November 13, 2014 6:14 pm

    It isn’t only clause 3: clause 2 is extraordinary. It refers to an ‘outcome with legal force under the Convention’ and confirms that the US and China are committed to an agreement reflecting ‘the principle of common but differentiated responsibilities and respective capabilities, in light of different national circumstances’. By ‘the Convention’ it means the 1992 United Nations Framework Convention on Climate Change (UNFCCC) and, by ‘differentiated responsibilities’ etc., it refers to Article 4.7 which, for developing countries (including China), means that increasing emissions in pursuit of economic growth has priority over emission reduction. The UNFCCC established a two-tier system whereby the developing world is exempt from cuts whereas the developed world is not – a differentiation that the West (not unreasonably) considers to be inappropriate in the modern world. The undeveloped world’s refusal to amend it was the main reason why Copenhagen and subsequent climate negotiations have failed. As recently as October 14 Todd Stern, the US senior climate negotiator, said ‘there was no justification for using fixed 1992 categories’ and that, if the developing world insists on the two-tier system, that will be a “deal-breaker” for the US.** Now Obama has reversed that.


  5. November 13, 2014 7:16 pm

    It does not matter. CO2 is not at all a factor in climate, at all. I checked, from various corners.
    The climate is forced by natural forces, i.e God.
    God bless you if you came to the same conclusions [fro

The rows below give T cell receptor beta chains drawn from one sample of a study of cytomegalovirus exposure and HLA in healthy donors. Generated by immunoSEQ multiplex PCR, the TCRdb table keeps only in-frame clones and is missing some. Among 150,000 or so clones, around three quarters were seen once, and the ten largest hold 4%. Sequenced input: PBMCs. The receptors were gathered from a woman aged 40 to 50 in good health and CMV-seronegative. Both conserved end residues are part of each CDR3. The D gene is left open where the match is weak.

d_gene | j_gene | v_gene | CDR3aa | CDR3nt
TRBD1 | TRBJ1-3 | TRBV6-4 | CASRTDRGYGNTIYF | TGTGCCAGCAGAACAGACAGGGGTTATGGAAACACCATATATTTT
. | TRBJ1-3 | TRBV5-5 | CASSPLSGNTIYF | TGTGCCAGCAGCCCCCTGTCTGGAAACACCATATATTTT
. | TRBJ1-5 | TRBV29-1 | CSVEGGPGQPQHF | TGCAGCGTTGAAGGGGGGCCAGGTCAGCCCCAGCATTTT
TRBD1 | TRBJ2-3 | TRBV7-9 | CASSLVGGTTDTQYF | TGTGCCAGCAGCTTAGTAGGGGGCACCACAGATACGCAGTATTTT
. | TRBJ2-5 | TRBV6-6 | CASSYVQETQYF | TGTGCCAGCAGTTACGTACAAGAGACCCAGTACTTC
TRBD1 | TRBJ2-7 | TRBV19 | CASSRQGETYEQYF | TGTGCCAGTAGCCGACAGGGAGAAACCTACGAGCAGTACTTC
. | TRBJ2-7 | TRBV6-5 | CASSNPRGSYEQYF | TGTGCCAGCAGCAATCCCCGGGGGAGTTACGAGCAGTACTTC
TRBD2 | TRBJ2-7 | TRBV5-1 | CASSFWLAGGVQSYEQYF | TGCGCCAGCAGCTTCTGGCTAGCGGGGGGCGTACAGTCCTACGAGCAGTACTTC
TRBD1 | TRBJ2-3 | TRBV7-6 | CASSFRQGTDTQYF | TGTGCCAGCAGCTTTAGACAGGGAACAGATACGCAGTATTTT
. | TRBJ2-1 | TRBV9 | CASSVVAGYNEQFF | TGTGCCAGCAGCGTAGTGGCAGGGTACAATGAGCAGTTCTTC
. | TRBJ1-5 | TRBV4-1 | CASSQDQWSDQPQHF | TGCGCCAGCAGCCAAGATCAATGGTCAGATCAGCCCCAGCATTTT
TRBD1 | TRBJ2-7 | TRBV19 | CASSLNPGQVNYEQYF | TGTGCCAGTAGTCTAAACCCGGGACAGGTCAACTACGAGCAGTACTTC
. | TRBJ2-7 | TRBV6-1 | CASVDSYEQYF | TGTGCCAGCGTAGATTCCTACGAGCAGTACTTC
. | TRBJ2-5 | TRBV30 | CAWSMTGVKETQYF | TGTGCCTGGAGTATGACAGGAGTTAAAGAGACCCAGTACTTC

6. Mick J permalink
    November 15, 2014 2:37 pm

    The paucity of the commitment by China is also made clear here by their Climate Change Negotiator.

    “China’s top climate change negotiator on Friday defended the vagueness of Beijing’s target to peak carbon emissions “around 2030”, suggesting developed nations may need to make more ambitious cuts.

    China, the world’s biggest emitter of carbon dioxide which scientists say causes global warming, has resisted pledging to cut emissions but this week announced a rough date by which it aims to stop them rising.

    “The state of our economy in 2030 is still uncertain, so as a responsible country we also need to make responsible targets which we can be sure to meet,” Xie Zhenhua, vice chairman of China’s powerful National Development and Reform Commission, told reporters in Beijing.

    Xie added that the target, announced on Wednesday during a visit by US President Barack Obama, was not yet legally binding and would have to be approved at five year intervals by China’s rubber-stamp parliament, the National People’s Congress.”

    I posted this at the Lean blog at the Telegraph which echoes somewhat the EIA report that you mention.
    This is how the current BP Annual report describes Chinese coal consumption till 2035. I don’t have a graph to hand but this is also aided by more Hydro, Nuclear, Gas and intermittents to their mix. In that time, coal usage is projected by BP to rise by a third or more of current consumption.

    China’s coal demand growth decelerates rapidly from 902 Mtoe (6.1%
    p.a.) in 2005-15 to just 13 Mtoe (0.1% p.a.) in 2025-35. After 2030, demand
    will likely decline (-0.1% p.a.), driven by the rebalancing of China’s
    economy toward services and domestic consumption, and supported by
    efficiency improvements and more stringent environmental policy.
    China’s profile explains the marked slowdown in global coal growth.

    From page 68 which also includes graphs of energy source projections.

    Click to access Energy_Outlook_2035_booklet.pdf

  7. November 15, 2014 5:50 pm

    With “leaders” like this, who needs enemies?

    • Dale Muncie permalink
      November 17, 2014 5:50 am

      Obama should be saying “We have met the enemy, and he is me.”

  8. Brian H permalink
    February 11, 2015 7:06 am

    The meta-joke is that carbon emissions make no difference, and may well be of positive value. Agonizing about who’s the “worst” emitter is worse than futile.

    We can only hope that by the time the 2030 “deadline” comes, all this nonsense will be exposed as such.